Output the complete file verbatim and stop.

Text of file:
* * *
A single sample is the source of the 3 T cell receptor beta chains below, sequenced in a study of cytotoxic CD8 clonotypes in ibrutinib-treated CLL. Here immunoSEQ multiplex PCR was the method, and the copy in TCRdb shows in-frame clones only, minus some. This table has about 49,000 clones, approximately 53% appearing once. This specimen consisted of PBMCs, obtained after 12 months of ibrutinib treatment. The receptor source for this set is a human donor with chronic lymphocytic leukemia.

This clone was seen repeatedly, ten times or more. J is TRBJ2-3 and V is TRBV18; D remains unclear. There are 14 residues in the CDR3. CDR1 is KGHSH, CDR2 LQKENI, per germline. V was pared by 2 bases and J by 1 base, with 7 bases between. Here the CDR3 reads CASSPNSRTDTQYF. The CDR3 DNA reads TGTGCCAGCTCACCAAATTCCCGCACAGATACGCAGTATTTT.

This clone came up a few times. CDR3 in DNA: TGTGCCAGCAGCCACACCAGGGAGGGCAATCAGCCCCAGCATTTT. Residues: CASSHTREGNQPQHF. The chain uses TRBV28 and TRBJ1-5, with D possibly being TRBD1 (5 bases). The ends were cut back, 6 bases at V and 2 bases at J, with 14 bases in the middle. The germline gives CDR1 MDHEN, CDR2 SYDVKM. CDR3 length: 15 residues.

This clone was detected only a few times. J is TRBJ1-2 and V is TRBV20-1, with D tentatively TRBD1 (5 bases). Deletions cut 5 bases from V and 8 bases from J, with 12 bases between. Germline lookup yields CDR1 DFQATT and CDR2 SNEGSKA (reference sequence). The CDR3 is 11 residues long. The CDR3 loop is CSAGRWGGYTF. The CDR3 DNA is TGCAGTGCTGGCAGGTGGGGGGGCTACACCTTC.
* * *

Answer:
A single sample is the source of the 3 T cell receptor beta chains below, sequenced in a study of cytotoxic CD8 clonotypes in ibrutinib-treated CLL. Here immunoSEQ multiplex PCR was the method, and the copy in TCRdb shows in-frame clones only, minus some. This table has about 49,000 clones, approximately 53% appearing once. This specimen consisted of PBMCs, obtained after 12 months of ibrutinib treatment. The receptor source for this set is a human donor with chronic lymphocytic leukemia.

This clone was seen repeatedly, ten times or more. J is TRBJ2-3 and V is TRBV18; D remains unclear. There are 14 residues in the CDR3. CDR1 is KGHSH, CDR2 LQKENI, per germline. V was pared by 2 bases and J by 1 base, with 7 bases between. Here the CDR3 reads CASSPNSRTDTQYF. The CDR3 DNA reads TGTGCCAGCTCACCAAATTCCCGCACAGATACGCAGTATTTT.

This clone came up a few times. CDR3 in DNA: TGTGCCAGCAGCCACACCAGGGAGGGCAATCAGCCCCAGCATTTT. Residues: CASSHTREGNQPQHF. The chain uses TRBV28 and TRBJ1-5, with D possibly being TRBD1 (5 bases). The ends were cut back, 6 bases at V and 2 bases at J, with 14 bases in the middle. The germline gives CDR1 MDHEN, CDR2 SYDVKM. CDR3 length: 15 residues.

This clone was detected only a few times. J is TRBJ1-2 and V is TRBV20-1, with D tentatively TRBD1 (5 bases). Deletions cut 5 bases from V and 8 bases from J, with 12 bases between. Germline lookup yields CDR1 DFQATT and CDR2 SNEGSKA (reference sequence). The CDR3 is 11 residues long. The CDR3 loop is CSAGRWGGYTF. The CDR3 DNA is TGCAGTGCTGGCAGGTGGGGGGGCTACACCTTC.